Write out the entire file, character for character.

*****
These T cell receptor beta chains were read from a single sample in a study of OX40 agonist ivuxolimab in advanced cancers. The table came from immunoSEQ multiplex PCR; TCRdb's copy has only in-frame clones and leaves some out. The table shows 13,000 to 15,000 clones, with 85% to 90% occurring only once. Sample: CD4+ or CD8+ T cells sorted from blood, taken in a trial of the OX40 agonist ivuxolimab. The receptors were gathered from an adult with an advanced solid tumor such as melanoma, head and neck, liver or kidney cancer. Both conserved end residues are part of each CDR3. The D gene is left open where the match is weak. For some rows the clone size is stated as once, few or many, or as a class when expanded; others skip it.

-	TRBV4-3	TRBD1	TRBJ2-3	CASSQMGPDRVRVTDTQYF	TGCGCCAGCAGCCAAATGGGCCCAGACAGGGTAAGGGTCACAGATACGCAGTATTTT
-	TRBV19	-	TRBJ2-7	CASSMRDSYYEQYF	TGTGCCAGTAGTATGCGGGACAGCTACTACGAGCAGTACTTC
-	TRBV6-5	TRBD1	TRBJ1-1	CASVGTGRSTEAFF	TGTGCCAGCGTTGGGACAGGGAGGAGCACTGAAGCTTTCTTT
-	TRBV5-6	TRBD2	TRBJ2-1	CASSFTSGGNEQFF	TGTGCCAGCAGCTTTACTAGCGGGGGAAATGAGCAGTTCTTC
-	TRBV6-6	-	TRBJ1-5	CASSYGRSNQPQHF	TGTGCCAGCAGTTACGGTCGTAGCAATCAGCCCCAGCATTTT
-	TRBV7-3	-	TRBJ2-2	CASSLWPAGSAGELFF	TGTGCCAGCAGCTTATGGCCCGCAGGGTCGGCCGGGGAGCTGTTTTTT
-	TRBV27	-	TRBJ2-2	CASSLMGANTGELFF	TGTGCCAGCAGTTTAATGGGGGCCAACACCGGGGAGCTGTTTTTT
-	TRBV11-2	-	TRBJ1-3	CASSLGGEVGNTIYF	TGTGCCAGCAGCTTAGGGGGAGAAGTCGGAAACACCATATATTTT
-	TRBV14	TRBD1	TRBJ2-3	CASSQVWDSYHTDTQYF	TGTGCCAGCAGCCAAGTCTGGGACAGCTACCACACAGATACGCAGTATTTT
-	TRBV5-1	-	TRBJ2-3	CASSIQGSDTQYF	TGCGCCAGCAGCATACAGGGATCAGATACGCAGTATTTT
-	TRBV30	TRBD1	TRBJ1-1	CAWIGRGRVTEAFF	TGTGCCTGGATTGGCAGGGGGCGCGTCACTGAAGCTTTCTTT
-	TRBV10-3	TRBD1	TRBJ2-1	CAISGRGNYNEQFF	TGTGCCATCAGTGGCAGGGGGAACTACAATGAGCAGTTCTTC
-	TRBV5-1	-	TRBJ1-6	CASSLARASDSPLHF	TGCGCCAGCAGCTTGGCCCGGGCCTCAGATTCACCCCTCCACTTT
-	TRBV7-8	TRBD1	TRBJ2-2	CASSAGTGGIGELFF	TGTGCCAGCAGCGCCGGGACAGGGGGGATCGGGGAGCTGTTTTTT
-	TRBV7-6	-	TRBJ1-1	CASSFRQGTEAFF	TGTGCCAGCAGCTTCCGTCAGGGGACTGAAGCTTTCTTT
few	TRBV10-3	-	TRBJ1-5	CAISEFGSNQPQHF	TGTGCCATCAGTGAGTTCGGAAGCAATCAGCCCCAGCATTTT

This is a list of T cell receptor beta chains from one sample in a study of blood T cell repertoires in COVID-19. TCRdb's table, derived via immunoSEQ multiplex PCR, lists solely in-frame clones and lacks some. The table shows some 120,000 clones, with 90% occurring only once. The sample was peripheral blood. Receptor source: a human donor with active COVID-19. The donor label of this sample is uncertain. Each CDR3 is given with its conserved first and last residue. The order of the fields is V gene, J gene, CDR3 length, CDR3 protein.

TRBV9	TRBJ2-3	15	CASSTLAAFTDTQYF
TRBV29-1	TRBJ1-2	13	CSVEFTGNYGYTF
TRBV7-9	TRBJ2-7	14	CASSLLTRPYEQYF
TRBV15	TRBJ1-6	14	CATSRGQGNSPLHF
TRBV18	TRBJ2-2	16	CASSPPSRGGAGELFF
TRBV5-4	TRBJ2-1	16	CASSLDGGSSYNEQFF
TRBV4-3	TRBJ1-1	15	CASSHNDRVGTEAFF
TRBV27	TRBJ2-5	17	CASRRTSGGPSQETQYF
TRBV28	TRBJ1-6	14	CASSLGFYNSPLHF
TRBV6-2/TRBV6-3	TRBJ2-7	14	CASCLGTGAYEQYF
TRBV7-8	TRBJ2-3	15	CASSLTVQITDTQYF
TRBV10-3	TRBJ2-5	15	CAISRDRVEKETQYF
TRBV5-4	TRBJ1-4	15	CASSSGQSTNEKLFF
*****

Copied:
These T cell receptor beta chains were read from a single sample in a study of OX40 agonist ivuxolimab in advanced cancers. The table came from immunoSEQ multiplex PCR; TCRdb's copy has only in-frame clones and leaves some out. The table shows 13,000 to 15,000 clones, with 85% to 90% occurring only once. Sample: CD4+ or CD8+ T cells sorted from blood, taken in a trial of the OX40 agonist ivuxolimab. The receptors were gathered from an adult with an advanced solid tumor such as melanoma, head and neck, liver or kidney cancer. Both conserved end residues are part of each CDR3. The D gene is left open where the match is weak. For some rows the clone size is stated as once, few or many, or as a class when expanded; others skip it.

-	TRBV4-3	TRBD1	TRBJ2-3	CASSQMGPDRVRVTDTQYF	TGCGCCAGCAGCCAAATGGGCCCAGACAGGGTAAGGGTCACAGATACGCAGTATTTT
-	TRBV19	-	TRBJ2-7	CASSMRDSYYEQYF	TGTGCCAGTAGTATGCGGGACAGCTACTACGAGCAGTACTTC
-	TRBV6-5	TRBD1	TRBJ1-1	CASVGTGRSTEAFF	TGTGCCAGCGTTGGGACAGGGAGGAGCACTGAAGCTTTCTTT
-	TRBV5-6	TRBD2	TRBJ2-1	CASSFTSGGNEQFF	TGTGCCAGCAGCTTTACTAGCGGGGGAAATGAGCAGTTCTTC
-	TRBV6-6	-	TRBJ1-5	CASSYGRSNQPQHF	TGTGCCAGCAGTTACGGTCGTAGCAATCAGCCCCAGCATTTT
-	TRBV7-3	-	TRBJ2-2	CASSLWPAGSAGELFF	TGTGCCAGCAGCTTATGGCCCGCAGGGTCGGCCGGGGAGCTGTTTTTT
-	TRBV27	-	TRBJ2-2	CASSLMGANTGELFF	TGTGCCAGCAGTTTAATGGGGGCCAACACCGGGGAGCTGTTTTTT
-	TRBV11-2	-	TRBJ1-3	CASSLGGEVGNTIYF	TGTGCCAGCAGCTTAGGGGGAGAAGTCGGAAACACCATATATTTT
-	TRBV14	TRBD1	TRBJ2-3	CASSQVWDSYHTDTQYF	TGTGCCAGCAGCCAAGTCTGGGACAGCTACCACACAGATACGCAGTATTTT
-	TRBV5-1	-	TRBJ2-3	CASSIQGSDTQYF	TGCGCCAGCAGCATACAGGGATCAGATACGCAGTATTTT
-	TRBV30	TRBD1	TRBJ1-1	CAWIGRGRVTEAFF	TGTGCCTGGATTGGCAGGGGGCGCGTCACTGAAGCTTTCTTT
-	TRBV10-3	TRBD1	TRBJ2-1	CAISGRGNYNEQFF	TGTGCCATCAGTGGCAGGGGGAACTACAATGAGCAGTTCTTC
-	TRBV5-1	-	TRBJ1-6	CASSLARASDSPLHF	TGCGCCAGCAGCTTGGCCCGGGCCTCAGATTCACCCCTCCACTTT
-	TRBV7-8	TRBD1	TRBJ2-2	CASSAGTGGIGELFF	TGTGCCAGCAGCGCCGGGACAGGGGGGATCGGGGAGCTGTTTTTT
-	TRBV7-6	-	TRBJ1-1	CASSFRQGTEAFF	TGTGCCAGCAGCTTCCGTCAGGGGACTGAAGCTTTCTTT
few	TRBV10-3	-	TRBJ1-5	CAISEFGSNQPQHF	TGTGCCATCAGTGAGTTCGGAAGCAATCAGCCCCAGCATTTT

This is a list of T cell receptor beta chains from one sample in a study of blood T cell repertoires in COVID-19. TCRdb's table, derived via immunoSEQ multiplex PCR, lists solely in-frame clones and lacks some. The table shows some 120,000 clones, with 90% occurring only once. The sample was peripheral blood. Receptor source: a human donor with active COVID-19. The donor label of this sample is uncertain. Each CDR3 is given with its conserved first and last residue. The order of the fields is V gene, J gene, CDR3 length, CDR3 protein.

TRBV9	TRBJ2-3	15	CASSTLAAFTDTQYF
TRBV29-1	TRBJ1-2	13	CSVEFTGNYGYTF
TRBV7-9	TRBJ2-7	14	CASSLLTRPYEQYF
TRBV15	TRBJ1-6	14	CATSRGQGNSPLHF
TRBV18	TRBJ2-2	16	CASSPPSRGGAGELFF
TRBV5-4	TRBJ2-1	16	CASSLDGGSSYNEQFF
TRBV4-3	TRBJ1-1	15	CASSHNDRVGTEAFF
TRBV27	TRBJ2-5	17	CASRRTSGGPSQETQYF
TRBV28	TRBJ1-6	14	CASSLGFYNSPLHF
TRBV6-2/TRBV6-3	TRBJ2-7	14	CASCLGTGAYEQYF
TRBV7-8	TRBJ2-3	15	CASSLTVQITDTQYF
TRBV10-3	TRBJ2-5	15	CAISRDRVEKETQYF
TRBV5-4	TRBJ1-4	15	CASSSGQSTNEKLFF